Historians often say that the Han dynasty economy can be characterized by a stark contrast of economic prosperity and decline. Although it is true that for the most part, the Han dynasty is more popularly known as the period of economic opulence and success, there was still a period of apparent decline too. The economy during the Han dynasty was defined by population growth, growth of industries as well as trade and nationalization. New inventions and the bloom of art also contributed to the increase in trading during that period.
During the beginning of the Han dynasty, the economy was badly damaged due to the policies of the former dynasty. In addition to that, heavy taxes were imposed on the peasant population and the construction of the Great Wall had also taken its toll on China’s economy. Emperors of the Han dynasty abated this by abolishing Qin dynasty’s suppressive policies and lowering the taxes imposed on peasants and merchants. Because the Han dynasty economy relied largely on the production output of the peasants, the government removed heavy taxation of small land owners and imposed heavier taxes on merchants. They confiscated land from the nobles to encourage peasants and farmers to start planting more.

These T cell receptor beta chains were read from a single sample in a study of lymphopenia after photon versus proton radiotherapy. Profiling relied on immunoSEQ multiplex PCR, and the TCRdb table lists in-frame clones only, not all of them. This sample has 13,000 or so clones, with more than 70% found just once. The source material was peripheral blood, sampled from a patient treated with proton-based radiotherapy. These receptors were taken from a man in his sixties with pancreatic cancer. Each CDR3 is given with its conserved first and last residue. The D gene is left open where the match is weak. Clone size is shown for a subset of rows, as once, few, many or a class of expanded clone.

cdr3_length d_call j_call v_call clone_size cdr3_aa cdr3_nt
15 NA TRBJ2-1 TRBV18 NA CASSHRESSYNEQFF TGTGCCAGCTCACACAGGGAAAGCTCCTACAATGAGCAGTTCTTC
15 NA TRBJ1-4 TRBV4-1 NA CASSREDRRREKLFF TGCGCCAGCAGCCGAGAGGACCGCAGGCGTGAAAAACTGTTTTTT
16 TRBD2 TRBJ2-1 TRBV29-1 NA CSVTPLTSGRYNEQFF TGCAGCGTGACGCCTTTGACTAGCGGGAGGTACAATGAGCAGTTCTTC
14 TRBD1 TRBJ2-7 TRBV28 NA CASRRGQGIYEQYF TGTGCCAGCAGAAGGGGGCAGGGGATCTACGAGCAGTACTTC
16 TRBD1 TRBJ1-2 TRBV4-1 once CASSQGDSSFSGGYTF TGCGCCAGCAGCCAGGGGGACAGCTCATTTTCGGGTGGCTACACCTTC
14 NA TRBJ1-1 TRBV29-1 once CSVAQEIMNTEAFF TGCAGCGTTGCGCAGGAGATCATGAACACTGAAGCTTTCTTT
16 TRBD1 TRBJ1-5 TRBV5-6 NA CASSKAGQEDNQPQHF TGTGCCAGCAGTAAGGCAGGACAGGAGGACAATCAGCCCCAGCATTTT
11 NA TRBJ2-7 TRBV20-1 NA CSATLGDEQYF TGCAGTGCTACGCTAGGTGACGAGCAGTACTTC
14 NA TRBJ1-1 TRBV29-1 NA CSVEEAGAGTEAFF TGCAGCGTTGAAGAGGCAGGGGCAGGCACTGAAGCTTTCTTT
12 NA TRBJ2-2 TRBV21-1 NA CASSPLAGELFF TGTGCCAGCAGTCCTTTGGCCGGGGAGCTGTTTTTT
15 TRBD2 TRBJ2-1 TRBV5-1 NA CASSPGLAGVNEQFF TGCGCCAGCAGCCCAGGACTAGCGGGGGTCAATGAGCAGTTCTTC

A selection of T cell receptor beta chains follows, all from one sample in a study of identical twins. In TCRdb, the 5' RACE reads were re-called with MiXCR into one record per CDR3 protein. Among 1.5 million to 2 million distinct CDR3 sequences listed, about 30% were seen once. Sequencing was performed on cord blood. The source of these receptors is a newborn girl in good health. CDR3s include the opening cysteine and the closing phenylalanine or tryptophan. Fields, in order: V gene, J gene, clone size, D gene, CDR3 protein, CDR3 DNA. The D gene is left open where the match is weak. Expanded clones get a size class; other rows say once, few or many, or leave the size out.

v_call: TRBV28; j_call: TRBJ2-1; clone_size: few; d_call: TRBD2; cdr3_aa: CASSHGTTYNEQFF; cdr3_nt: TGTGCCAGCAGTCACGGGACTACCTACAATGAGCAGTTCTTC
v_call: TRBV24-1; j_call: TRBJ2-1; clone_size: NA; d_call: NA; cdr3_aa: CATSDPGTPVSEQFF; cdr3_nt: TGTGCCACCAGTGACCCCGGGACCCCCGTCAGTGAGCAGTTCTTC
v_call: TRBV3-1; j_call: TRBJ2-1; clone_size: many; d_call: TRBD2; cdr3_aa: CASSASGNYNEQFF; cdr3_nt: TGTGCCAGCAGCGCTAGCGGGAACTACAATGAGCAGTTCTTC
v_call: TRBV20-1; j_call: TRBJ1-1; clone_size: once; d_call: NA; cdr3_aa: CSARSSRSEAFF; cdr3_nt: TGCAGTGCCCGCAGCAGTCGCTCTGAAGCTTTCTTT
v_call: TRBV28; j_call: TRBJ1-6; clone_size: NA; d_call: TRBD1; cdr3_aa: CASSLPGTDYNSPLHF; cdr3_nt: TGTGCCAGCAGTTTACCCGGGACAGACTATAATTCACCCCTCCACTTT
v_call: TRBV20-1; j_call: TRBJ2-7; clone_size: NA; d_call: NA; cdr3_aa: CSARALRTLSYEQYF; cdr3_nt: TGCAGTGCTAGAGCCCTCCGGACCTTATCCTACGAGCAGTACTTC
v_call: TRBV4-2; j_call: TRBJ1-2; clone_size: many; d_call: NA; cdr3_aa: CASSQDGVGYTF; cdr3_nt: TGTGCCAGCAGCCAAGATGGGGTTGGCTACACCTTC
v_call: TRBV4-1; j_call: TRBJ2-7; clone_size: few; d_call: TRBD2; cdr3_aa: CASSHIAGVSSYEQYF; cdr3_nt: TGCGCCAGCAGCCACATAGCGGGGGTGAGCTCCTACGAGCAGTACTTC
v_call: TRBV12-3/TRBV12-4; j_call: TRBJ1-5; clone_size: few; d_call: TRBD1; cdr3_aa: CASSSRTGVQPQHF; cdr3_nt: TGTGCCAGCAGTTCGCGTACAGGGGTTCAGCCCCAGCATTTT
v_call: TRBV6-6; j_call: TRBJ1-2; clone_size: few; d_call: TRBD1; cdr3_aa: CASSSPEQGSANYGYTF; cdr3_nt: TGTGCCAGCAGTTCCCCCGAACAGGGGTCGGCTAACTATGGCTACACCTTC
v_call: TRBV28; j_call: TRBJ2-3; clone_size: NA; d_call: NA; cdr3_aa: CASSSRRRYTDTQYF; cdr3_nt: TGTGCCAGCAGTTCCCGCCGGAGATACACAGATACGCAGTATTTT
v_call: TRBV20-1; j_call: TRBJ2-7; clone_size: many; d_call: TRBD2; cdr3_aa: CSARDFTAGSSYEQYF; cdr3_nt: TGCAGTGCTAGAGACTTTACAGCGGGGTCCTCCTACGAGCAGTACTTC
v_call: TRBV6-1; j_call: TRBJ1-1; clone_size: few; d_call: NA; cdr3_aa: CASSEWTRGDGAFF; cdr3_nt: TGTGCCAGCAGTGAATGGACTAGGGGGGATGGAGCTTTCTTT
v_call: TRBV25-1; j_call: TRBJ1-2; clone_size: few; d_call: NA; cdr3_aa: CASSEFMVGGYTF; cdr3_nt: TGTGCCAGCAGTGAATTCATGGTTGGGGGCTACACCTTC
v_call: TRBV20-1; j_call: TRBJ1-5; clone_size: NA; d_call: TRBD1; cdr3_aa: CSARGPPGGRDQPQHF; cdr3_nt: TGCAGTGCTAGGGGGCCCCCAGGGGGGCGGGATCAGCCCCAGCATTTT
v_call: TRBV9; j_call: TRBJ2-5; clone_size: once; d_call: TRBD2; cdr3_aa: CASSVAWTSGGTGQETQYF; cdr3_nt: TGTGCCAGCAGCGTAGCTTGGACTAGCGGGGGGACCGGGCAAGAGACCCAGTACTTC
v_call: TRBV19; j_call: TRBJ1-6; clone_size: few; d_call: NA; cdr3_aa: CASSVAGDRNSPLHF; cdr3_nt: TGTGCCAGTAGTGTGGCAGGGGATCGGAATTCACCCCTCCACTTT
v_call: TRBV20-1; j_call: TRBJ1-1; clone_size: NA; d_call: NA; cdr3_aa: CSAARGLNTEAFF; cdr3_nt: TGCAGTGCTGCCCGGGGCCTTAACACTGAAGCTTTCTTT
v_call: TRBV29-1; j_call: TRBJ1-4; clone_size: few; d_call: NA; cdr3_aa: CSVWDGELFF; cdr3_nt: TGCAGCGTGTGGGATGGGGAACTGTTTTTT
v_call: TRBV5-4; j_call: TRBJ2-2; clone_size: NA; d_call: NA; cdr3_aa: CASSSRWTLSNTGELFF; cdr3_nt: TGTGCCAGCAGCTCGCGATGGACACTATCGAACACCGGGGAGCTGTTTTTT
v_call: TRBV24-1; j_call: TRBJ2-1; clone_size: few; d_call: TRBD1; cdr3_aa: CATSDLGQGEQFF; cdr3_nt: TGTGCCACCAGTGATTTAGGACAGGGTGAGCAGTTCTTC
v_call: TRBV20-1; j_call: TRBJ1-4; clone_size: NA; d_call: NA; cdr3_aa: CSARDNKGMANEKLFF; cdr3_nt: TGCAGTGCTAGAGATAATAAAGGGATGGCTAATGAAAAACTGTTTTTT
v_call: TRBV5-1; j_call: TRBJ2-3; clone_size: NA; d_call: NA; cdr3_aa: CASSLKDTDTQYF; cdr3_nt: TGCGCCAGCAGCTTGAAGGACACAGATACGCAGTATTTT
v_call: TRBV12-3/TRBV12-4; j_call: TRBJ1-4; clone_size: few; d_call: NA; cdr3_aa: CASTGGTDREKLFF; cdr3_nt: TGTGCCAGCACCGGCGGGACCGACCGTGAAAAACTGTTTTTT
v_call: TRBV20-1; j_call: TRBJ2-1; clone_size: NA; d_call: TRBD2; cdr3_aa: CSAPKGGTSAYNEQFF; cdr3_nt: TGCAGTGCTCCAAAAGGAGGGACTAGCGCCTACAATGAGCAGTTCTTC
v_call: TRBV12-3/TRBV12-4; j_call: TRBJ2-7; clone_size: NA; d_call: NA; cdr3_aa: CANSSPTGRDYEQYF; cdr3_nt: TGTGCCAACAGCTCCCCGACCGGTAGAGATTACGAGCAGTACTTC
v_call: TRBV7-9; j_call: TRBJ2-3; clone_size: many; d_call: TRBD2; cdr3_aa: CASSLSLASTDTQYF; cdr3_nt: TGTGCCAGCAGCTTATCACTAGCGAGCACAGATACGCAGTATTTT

The government also nationalized the salt and iron industries to restrict industrialist powers. This meant that peasants employed by merchants in their salt and iron workshops could then go back to farming and increase agricultural tax revenue. The development of advanced iron tools also meant for efficient farming thus bringing in more agricultural taxes to the government.
But perhaps the greatest contributor, to the Han dynasty economy’s affluence was the silk trade and the opening up of the Silk Road. The invention of the loom enabled silk to be produced and traded to the western people through the Silk Road. Silk was even used as a currency and a tribute to the nomads of the northwestern steppe. During the later parts of the Han era however, economic and political crises have begun to plague the dynasty and the government became heavily decentralized eventually leading to the fall of the Han economy.